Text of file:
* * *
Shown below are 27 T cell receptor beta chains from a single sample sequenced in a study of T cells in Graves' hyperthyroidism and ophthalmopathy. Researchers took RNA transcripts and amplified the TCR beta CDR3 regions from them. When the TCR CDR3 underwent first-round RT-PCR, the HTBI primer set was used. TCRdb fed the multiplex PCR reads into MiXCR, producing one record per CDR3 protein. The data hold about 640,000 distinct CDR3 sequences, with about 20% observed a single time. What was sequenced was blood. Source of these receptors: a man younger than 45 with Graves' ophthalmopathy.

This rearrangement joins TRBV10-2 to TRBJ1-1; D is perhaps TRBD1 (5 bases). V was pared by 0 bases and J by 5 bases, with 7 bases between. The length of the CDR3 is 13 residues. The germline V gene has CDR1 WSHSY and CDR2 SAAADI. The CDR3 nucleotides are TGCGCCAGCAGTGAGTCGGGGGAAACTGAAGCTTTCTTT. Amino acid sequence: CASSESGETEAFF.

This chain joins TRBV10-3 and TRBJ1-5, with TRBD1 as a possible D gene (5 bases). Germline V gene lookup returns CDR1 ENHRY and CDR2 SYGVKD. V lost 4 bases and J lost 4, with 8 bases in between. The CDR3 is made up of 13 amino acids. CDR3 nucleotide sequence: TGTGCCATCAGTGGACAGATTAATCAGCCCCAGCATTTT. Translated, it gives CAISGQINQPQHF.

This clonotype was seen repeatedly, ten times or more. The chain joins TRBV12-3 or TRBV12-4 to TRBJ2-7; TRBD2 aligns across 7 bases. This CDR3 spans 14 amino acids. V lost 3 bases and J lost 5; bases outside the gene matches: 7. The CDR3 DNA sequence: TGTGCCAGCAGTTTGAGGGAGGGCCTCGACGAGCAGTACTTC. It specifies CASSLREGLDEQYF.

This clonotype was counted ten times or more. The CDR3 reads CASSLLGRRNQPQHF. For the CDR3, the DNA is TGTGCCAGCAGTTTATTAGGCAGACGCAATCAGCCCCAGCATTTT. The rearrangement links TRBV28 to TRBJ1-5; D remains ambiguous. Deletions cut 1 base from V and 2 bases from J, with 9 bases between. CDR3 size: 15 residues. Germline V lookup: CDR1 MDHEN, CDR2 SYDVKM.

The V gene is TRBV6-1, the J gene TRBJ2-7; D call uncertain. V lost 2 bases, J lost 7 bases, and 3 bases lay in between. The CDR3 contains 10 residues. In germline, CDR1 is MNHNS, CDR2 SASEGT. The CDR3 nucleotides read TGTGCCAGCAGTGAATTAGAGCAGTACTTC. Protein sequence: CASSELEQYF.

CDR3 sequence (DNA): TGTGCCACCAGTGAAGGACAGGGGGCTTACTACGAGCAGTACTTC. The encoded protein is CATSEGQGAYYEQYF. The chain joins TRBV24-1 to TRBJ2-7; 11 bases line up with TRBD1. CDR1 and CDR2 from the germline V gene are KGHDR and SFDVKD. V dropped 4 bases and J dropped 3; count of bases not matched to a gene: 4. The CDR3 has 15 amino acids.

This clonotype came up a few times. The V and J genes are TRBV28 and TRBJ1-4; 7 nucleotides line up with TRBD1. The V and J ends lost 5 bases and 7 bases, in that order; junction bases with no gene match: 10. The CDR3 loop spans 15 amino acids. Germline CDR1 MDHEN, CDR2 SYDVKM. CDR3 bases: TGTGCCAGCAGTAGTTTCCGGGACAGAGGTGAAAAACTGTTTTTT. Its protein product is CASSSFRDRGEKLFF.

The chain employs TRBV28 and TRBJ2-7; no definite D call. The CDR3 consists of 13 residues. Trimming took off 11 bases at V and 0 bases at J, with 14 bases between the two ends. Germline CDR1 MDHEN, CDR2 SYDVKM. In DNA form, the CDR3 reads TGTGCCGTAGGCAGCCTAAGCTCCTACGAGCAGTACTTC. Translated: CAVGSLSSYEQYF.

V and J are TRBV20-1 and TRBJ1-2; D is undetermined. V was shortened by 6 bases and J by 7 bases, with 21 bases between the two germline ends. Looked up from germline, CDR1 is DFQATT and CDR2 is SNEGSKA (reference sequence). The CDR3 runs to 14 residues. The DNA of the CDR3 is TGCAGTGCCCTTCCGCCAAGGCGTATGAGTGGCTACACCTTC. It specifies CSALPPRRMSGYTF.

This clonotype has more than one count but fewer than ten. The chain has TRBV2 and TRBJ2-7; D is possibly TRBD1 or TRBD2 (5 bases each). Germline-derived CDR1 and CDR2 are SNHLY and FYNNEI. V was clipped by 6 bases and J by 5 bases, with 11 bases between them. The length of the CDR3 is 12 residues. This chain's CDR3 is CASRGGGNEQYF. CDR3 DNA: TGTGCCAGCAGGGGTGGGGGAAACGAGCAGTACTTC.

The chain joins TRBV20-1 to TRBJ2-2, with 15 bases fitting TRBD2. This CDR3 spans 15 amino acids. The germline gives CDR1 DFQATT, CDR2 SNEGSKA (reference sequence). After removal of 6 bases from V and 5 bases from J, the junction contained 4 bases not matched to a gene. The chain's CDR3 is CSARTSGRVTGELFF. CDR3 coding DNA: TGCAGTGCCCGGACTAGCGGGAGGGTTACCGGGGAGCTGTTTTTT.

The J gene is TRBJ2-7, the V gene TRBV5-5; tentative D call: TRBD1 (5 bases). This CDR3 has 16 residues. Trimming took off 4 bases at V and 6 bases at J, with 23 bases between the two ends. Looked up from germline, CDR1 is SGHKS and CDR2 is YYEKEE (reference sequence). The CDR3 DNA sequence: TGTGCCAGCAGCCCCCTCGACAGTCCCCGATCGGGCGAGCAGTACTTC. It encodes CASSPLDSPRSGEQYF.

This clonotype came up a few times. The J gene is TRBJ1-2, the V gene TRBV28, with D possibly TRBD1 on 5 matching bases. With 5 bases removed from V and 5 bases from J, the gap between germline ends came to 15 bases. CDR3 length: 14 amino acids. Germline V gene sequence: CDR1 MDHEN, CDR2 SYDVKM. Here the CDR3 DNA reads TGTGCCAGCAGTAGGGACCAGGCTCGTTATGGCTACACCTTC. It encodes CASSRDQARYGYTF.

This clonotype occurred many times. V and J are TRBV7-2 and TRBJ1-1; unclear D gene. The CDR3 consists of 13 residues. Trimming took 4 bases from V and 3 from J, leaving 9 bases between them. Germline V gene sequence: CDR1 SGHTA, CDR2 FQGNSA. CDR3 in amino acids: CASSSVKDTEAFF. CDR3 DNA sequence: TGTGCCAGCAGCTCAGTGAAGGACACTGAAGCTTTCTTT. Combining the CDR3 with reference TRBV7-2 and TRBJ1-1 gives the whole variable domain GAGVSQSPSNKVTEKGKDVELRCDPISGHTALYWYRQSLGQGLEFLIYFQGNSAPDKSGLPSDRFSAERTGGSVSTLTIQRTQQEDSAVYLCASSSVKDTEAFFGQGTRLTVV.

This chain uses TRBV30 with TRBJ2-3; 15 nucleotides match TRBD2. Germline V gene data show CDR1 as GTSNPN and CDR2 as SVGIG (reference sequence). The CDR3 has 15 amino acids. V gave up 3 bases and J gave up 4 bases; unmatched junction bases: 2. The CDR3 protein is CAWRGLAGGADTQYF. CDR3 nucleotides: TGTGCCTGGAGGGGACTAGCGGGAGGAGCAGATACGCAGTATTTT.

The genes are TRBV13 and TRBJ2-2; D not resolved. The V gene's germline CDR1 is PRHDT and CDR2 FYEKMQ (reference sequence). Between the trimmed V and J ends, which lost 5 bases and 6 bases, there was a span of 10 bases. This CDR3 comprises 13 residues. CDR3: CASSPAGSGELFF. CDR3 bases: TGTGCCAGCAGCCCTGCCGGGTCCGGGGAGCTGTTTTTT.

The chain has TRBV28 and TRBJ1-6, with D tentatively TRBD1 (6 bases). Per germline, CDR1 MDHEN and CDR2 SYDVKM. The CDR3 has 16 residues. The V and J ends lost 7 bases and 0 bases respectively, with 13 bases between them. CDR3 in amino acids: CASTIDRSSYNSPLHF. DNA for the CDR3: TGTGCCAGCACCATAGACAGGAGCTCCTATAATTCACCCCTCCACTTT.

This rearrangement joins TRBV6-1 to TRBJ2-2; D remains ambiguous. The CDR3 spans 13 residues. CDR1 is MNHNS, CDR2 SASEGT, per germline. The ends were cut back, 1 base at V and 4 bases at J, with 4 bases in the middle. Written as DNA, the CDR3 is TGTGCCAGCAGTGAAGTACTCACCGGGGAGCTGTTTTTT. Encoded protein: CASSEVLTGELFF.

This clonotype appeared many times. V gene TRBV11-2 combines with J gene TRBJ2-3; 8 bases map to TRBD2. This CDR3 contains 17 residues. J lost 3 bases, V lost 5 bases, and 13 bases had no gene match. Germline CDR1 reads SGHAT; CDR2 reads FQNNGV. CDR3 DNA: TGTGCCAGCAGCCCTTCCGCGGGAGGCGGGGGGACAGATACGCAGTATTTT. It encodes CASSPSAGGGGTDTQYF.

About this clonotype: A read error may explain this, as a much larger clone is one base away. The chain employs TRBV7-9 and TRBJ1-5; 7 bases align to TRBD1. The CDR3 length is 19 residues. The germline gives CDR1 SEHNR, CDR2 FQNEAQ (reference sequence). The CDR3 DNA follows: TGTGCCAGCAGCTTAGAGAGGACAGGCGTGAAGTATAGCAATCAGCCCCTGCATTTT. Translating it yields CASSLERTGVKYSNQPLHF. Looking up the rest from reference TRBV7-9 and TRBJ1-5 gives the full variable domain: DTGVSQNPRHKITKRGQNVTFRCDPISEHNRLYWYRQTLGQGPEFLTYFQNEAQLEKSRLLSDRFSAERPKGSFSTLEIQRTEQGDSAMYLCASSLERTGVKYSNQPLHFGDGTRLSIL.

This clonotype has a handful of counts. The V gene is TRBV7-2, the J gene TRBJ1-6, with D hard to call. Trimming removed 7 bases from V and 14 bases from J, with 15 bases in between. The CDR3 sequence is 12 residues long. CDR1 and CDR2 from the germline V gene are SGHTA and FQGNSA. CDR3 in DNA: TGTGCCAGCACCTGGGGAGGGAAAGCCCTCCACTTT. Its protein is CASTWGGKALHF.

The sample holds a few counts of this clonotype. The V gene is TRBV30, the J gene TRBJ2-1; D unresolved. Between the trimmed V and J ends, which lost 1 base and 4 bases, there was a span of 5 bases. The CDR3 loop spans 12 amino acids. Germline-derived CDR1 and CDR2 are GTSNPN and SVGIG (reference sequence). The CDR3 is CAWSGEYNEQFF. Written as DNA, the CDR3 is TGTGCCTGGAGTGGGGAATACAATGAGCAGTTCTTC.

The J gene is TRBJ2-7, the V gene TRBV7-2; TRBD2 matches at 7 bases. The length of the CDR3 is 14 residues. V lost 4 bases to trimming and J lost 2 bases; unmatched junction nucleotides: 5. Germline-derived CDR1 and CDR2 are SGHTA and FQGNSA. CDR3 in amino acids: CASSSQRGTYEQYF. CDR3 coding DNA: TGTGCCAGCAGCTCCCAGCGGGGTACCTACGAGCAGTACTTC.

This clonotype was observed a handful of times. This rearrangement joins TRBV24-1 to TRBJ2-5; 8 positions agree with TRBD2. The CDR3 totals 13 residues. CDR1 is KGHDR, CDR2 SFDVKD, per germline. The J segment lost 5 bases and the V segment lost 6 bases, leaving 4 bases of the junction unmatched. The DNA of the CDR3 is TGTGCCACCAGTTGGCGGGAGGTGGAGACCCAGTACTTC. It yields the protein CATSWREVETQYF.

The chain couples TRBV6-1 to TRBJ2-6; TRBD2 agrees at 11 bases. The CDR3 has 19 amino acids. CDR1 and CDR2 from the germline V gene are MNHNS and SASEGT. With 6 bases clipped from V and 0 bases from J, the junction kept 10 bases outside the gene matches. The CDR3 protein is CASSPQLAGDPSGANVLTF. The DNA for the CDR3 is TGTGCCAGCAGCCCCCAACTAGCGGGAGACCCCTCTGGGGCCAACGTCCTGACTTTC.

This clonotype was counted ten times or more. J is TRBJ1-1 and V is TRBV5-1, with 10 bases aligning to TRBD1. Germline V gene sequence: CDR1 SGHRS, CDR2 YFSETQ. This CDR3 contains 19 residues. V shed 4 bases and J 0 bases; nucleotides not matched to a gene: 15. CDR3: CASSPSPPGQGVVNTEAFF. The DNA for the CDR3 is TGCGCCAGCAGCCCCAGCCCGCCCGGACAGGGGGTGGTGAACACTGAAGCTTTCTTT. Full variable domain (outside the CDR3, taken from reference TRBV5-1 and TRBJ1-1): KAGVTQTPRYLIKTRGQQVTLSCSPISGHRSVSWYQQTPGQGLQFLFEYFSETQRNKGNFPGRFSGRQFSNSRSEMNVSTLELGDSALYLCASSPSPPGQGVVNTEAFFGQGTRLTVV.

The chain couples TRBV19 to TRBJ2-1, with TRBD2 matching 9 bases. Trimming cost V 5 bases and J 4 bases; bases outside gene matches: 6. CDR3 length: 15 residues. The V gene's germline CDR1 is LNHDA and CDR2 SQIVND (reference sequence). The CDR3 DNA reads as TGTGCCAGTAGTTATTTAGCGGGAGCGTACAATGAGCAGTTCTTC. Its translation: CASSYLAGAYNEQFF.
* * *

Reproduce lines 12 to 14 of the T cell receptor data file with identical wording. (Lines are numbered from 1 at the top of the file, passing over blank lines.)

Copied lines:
The chain joins TRBV20-1 to TRBJ2-2, with 15 bases fitting TRBD2. This CDR3 spans 15 amino acids. The germline gives CDR1 DFQATT, CDR2 SNEGSKA (reference sequence). After removal of 6 bases from V and 5 bases from J, the junction contained 4 bases not matched to a gene. The chain's CDR3 is CSARTSGRVTGELFF. CDR3 coding DNA: TGCAGTGCCCGGACTAGCGGGAGGGTTACCGGGGAGCTGTTTTTT.

The J gene is TRBJ2-7, the V gene TRBV5-5; tentative D call: TRBD1 (5 bases). This CDR3 has 16 residues. Trimming took off 4 bases at V and 6 bases at J, with 23 bases between the two ends. Looked up from germline, CDR1 is SGHKS and CDR2 is YYEKEE (reference sequence). The CDR3 DNA sequence: TGTGCCAGCAGCCCCCTCGACAGTCCCCGATCGGGCGAGCAGTACTTC. It encodes CASSPLDSPRSGEQYF.

This clonotype came up a few times. The J gene is TRBJ1-2, the V gene TRBV28, with D possibly TRBD1 on 5 matching bases. With 5 bases removed from V and 5 bases from J, the gap between germline ends came to 15 bases. CDR3 length: 14 amino acids. Germline V gene sequence: CDR1 MDHEN, CDR2 SYDVKM. Here the CDR3 DNA reads TGTGCCAGCAGTAGGGACCAGGCTCGTTATGGCTACACCTTC. It encodes CASSRDQARYGYTF.